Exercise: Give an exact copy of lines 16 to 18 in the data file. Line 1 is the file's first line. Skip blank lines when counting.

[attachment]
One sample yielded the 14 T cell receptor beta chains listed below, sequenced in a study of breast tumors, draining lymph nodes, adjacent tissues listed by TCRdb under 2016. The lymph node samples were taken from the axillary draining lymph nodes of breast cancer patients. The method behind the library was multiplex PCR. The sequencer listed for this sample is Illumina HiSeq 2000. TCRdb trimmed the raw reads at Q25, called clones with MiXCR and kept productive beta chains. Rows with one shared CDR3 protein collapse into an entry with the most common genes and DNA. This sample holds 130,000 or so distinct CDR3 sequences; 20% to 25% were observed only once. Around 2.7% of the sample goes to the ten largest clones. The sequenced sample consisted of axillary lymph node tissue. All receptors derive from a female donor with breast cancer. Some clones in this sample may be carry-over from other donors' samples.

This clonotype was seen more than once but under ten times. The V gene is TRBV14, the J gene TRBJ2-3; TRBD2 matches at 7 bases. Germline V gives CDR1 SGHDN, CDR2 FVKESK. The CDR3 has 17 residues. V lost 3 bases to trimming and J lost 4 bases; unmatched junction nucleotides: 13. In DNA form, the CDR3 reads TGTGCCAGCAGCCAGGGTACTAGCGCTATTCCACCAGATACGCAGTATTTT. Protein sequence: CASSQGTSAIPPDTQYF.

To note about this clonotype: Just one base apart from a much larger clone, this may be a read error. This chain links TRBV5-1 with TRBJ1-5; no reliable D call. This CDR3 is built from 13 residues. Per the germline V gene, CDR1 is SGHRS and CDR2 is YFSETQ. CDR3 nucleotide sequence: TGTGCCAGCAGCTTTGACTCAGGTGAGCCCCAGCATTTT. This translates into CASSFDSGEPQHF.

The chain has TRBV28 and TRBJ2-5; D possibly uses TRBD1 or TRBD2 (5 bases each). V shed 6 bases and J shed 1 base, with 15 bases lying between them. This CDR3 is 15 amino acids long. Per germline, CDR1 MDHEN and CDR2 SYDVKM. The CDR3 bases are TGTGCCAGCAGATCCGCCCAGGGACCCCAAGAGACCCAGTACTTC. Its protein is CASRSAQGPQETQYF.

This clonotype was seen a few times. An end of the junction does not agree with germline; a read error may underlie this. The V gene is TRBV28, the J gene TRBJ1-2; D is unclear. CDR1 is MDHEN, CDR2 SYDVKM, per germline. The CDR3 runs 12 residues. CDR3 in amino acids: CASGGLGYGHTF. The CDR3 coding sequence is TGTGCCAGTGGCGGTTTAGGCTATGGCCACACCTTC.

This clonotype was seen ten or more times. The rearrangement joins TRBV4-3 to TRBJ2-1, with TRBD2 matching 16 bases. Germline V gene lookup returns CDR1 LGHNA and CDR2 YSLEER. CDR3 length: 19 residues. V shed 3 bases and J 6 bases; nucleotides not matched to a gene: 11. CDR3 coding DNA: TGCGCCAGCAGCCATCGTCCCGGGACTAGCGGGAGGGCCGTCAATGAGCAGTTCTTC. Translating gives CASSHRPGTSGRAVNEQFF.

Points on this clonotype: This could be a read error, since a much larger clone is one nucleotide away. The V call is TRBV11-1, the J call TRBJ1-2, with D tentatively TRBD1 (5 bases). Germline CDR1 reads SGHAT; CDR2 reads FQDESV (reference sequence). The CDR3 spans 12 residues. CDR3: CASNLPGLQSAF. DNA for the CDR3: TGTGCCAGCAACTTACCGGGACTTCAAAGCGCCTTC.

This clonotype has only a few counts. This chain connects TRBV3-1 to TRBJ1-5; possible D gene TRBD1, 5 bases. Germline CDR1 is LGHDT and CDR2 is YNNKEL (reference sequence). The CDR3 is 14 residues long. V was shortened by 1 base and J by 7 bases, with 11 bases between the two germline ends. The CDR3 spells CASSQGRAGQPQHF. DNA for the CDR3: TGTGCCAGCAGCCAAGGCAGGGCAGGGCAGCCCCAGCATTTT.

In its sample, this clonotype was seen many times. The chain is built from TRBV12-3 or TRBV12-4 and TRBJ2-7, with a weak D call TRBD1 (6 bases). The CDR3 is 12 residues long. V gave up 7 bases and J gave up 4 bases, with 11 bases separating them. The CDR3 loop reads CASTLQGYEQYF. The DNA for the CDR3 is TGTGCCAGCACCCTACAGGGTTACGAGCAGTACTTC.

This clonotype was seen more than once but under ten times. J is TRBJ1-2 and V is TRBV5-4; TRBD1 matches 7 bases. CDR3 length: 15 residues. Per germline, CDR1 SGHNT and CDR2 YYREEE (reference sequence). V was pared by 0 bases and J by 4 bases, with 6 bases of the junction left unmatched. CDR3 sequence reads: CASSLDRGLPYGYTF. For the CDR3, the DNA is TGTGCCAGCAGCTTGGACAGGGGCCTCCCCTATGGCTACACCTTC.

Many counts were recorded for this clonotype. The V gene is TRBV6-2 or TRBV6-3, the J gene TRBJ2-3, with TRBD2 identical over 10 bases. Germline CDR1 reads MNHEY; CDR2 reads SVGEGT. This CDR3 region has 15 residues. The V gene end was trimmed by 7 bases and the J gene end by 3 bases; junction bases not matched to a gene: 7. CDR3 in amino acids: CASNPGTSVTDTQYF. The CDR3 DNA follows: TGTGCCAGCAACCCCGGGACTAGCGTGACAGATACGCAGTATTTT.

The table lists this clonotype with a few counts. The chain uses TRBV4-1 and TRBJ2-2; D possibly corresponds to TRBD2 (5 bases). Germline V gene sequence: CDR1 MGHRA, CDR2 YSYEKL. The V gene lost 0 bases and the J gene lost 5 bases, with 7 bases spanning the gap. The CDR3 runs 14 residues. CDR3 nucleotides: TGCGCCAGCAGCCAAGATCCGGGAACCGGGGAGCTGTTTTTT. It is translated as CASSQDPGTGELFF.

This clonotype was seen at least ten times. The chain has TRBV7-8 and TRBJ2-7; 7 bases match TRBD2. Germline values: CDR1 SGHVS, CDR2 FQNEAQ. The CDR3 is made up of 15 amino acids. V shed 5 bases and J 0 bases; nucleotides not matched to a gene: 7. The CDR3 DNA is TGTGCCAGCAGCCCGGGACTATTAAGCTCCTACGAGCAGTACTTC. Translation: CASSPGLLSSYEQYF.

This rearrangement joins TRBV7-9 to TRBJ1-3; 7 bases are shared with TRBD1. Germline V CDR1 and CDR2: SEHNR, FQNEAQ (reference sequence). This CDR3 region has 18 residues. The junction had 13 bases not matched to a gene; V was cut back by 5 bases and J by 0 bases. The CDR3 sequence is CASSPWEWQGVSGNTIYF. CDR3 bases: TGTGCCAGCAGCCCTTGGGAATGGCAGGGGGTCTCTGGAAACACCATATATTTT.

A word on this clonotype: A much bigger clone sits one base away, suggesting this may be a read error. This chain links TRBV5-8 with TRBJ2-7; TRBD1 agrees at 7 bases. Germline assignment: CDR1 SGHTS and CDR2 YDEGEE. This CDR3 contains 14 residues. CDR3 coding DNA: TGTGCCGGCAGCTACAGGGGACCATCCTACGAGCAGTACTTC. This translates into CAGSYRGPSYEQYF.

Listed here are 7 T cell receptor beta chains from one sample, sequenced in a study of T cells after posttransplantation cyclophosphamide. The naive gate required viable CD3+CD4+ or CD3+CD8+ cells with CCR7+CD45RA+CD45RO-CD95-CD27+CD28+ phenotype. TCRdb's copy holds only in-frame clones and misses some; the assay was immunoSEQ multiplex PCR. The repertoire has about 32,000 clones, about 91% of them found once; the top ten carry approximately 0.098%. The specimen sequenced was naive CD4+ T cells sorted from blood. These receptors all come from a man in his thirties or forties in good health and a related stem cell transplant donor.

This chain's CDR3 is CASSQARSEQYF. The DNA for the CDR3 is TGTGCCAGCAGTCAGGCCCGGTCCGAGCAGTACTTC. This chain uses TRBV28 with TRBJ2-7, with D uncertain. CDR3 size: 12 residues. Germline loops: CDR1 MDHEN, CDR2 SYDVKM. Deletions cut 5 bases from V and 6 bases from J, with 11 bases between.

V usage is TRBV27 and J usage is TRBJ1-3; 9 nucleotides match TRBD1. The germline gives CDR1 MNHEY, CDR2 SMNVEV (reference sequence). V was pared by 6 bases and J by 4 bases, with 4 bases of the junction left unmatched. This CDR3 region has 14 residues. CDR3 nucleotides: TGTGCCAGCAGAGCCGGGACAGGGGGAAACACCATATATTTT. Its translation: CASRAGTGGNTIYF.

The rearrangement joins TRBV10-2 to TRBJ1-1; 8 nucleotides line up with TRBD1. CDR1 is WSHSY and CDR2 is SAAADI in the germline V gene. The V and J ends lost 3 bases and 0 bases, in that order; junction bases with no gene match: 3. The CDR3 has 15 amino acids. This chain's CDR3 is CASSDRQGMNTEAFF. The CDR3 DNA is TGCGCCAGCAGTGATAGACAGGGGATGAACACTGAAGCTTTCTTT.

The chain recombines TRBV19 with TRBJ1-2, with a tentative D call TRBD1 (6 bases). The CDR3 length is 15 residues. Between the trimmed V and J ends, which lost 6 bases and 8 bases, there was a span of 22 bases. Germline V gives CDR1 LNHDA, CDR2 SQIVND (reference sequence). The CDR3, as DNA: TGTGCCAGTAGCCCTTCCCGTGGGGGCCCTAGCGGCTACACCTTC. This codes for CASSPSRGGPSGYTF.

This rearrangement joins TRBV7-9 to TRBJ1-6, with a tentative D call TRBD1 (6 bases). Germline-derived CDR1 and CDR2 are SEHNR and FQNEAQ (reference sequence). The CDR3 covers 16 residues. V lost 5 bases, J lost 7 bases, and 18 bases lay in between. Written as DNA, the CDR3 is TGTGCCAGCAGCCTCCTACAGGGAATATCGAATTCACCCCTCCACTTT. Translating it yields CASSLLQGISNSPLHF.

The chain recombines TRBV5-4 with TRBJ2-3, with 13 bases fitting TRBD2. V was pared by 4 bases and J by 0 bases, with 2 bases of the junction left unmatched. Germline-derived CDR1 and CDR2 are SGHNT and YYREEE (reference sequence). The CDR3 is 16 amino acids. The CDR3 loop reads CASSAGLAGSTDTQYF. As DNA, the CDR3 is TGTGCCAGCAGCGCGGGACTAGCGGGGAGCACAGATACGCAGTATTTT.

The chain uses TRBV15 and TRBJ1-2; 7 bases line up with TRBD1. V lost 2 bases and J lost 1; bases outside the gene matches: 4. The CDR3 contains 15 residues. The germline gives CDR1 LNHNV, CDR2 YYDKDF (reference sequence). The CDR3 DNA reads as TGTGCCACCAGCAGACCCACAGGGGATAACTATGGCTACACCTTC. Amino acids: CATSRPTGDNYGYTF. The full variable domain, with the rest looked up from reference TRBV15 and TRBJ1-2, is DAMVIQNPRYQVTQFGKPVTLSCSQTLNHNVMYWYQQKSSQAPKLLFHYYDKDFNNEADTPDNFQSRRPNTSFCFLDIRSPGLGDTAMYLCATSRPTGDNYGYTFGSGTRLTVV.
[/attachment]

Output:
Listed here are 7 T cell receptor beta chains from one sample, sequenced in a study of T cells after posttransplantation cyclophosphamide. The naive gate required viable CD3+CD4+ or CD3+CD8+ cells with CCR7+CD45RA+CD45RO-CD95-CD27+CD28+ phenotype. TCRdb's copy holds only in-frame clones and misses some; the assay was immunoSEQ multiplex PCR. The repertoire has about 32,000 clones, about 91% of them found once; the top ten carry approximately 0.098%. The specimen sequenced was naive CD4+ T cells sorted from blood. These receptors all come from a man in his thirties or forties in good health and a related stem cell transplant donor.

This chain's CDR3 is CASSQARSEQYF. The DNA for the CDR3 is TGTGCCAGCAGTCAGGCCCGGTCCGAGCAGTACTTC. This chain uses TRBV28 with TRBJ2-7, with D uncertain. CDR3 size: 12 residues. Germline loops: CDR1 MDHEN, CDR2 SYDVKM. Deletions cut 5 bases from V and 6 bases from J, with 11 bases between.

V usage is TRBV27 and J usage is TRBJ1-3; 9 nucleotides match TRBD1. The germline gives CDR1 MNHEY, CDR2 SMNVEV (reference sequence). V was pared by 6 bases and J by 4 bases, with 4 bases of the junction left unmatched. This CDR3 region has 14 residues. CDR3 nucleotides: TGTGCCAGCAGAGCCGGGACAGGGGGAAACACCATATATTTT. Its translation: CASRAGTGGNTIYF.